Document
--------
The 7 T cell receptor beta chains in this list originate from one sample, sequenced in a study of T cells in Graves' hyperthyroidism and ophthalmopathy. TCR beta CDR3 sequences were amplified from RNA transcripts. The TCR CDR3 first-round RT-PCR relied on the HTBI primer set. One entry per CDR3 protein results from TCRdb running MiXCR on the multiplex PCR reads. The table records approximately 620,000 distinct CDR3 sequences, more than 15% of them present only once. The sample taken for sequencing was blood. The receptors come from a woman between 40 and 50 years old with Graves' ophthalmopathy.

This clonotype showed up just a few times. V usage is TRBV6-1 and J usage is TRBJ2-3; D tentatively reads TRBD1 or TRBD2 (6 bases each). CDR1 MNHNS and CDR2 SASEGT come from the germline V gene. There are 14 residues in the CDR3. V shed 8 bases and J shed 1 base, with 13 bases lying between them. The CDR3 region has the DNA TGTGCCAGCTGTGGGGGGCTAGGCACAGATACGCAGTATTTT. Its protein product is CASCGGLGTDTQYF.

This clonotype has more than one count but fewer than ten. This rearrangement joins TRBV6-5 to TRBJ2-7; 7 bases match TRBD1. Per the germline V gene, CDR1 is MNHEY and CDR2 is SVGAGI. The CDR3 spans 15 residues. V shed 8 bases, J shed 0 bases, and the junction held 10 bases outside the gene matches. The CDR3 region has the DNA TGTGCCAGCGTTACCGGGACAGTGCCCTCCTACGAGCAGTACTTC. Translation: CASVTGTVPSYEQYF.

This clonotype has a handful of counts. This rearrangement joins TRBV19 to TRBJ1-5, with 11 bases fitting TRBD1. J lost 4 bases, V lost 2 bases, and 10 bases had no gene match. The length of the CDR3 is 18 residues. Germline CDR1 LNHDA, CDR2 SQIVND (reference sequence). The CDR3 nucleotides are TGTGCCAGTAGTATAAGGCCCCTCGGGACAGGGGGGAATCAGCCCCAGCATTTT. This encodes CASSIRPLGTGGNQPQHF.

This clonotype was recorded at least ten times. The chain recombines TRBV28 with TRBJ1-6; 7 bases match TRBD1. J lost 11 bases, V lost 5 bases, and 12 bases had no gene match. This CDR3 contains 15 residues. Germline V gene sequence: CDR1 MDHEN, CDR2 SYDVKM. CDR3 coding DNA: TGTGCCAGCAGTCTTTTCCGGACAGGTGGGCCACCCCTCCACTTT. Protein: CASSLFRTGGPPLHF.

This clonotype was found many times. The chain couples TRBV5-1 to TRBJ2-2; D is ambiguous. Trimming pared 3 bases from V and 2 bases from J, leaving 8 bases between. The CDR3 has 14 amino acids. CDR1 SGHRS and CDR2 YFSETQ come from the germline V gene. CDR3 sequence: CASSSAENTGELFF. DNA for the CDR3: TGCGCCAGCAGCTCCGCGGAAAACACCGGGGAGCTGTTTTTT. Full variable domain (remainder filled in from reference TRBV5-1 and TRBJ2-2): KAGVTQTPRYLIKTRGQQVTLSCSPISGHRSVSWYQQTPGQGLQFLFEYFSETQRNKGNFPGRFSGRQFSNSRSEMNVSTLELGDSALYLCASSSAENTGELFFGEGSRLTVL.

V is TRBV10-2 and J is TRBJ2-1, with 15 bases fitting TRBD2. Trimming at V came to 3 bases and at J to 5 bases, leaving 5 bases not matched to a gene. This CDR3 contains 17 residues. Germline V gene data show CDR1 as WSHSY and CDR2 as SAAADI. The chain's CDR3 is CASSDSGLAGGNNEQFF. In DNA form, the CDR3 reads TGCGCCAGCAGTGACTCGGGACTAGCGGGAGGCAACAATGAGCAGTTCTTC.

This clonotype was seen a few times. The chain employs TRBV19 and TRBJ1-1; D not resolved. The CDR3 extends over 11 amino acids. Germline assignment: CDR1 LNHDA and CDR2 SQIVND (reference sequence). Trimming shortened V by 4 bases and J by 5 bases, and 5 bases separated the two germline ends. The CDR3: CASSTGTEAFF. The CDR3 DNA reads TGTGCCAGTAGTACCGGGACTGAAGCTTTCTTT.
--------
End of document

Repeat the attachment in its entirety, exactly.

The 7 T cell receptor beta chains in this list originate from one sample, sequenced in a study of T cells in Graves' hyperthyroidism and ophthalmopathy. TCR beta CDR3 sequences were amplified from RNA transcripts. The TCR CDR3 first-round RT-PCR relied on the HTBI primer set. One entry per CDR3 protein results from TCRdb running MiXCR on the multiplex PCR reads. The table records approximately 620,000 distinct CDR3 sequences, more than 15% of them present only once. The sample taken for sequencing was blood. The receptors come from a woman between 40 and 50 years old with Graves' ophthalmopathy.

This clonotype showed up just a few times. V usage is TRBV6-1 and J usage is TRBJ2-3; D tentatively reads TRBD1 or TRBD2 (6 bases each). CDR1 MNHNS and CDR2 SASEGT come from the germline V gene. There are 14 residues in the CDR3. V shed 8 bases and J shed 1 base, with 13 bases lying between them. The CDR3 region has the DNA TGTGCCAGCTGTGGGGGGCTAGGCACAGATACGCAGTATTTT. Its protein product is CASCGGLGTDTQYF.

This clonotype has more than one count but fewer than ten. This rearrangement joins TRBV6-5 to TRBJ2-7; 7 bases match TRBD1. Per the germline V gene, CDR1 is MNHEY and CDR2 is SVGAGI. The CDR3 spans 15 residues. V shed 8 bases, J shed 0 bases, and the junction held 10 bases outside the gene matches. The CDR3 region has the DNA TGTGCCAGCGTTACCGGGACAGTGCCCTCCTACGAGCAGTACTTC. Translation: CASVTGTVPSYEQYF.

This clonotype has a handful of counts. This rearrangement joins TRBV19 to TRBJ1-5, with 11 bases fitting TRBD1. J lost 4 bases, V lost 2 bases, and 10 bases had no gene match. The length of the CDR3 is 18 residues. Germline CDR1 LNHDA, CDR2 SQIVND (reference sequence). The CDR3 nucleotides are TGTGCCAGTAGTATAAGGCCCCTCGGGACAGGGGGGAATCAGCCCCAGCATTTT. This encodes CASSIRPLGTGGNQPQHF.

This clonotype was recorded at least ten times. The chain recombines TRBV28 with TRBJ1-6; 7 bases match TRBD1. J lost 11 bases, V lost 5 bases, and 12 bases had no gene match. This CDR3 contains 15 residues. Germline V gene sequence: CDR1 MDHEN, CDR2 SYDVKM. CDR3 coding DNA: TGTGCCAGCAGTCTTTTCCGGACAGGTGGGCCACCCCTCCACTTT. Protein: CASSLFRTGGPPLHF.

This clonotype was found many times. The chain couples TRBV5-1 to TRBJ2-2; D is ambiguous. Trimming pared 3 bases from V and 2 bases from J, leaving 8 bases between. The CDR3 has 14 amino acids. CDR1 SGHRS and CDR2 YFSETQ come from the germline V gene. CDR3 sequence: CASSSAENTGELFF. DNA for the CDR3: TGCGCCAGCAGCTCCGCGGAAAACACCGGGGAGCTGTTTTTT. Full variable domain (remainder filled in from reference TRBV5-1 and TRBJ2-2): KAGVTQTPRYLIKTRGQQVTLSCSPISGHRSVSWYQQTPGQGLQFLFEYFSETQRNKGNFPGRFSGRQFSNSRSEMNVSTLELGDSALYLCASSSAENTGELFFGEGSRLTVL.

V is TRBV10-2 and J is TRBJ2-1, with 15 bases fitting TRBD2. Trimming at V came to 3 bases and at J to 5 bases, leaving 5 bases not matched to a gene. This CDR3 contains 17 residues. Germline V gene data show CDR1 as WSHSY and CDR2 as SAAADI. The chain's CDR3 is CASSDSGLAGGNNEQFF. In DNA form, the CDR3 reads TGCGCCAGCAGTGACTCGGGACTAGCGGGAGGCAACAATGAGCAGTTCTTC.

This clonotype was seen a few times. The chain employs TRBV19 and TRBJ1-1; D not resolved. The CDR3 extends over 11 amino acids. Germline assignment: CDR1 LNHDA and CDR2 SQIVND (reference sequence). Trimming shortened V by 4 bases and J by 5 bases, and 5 bases separated the two germline ends. The CDR3: CASSTGTEAFF. The CDR3 DNA reads TGTGCCAGTAGTACCGGGACTGAAGCTTTCTTT.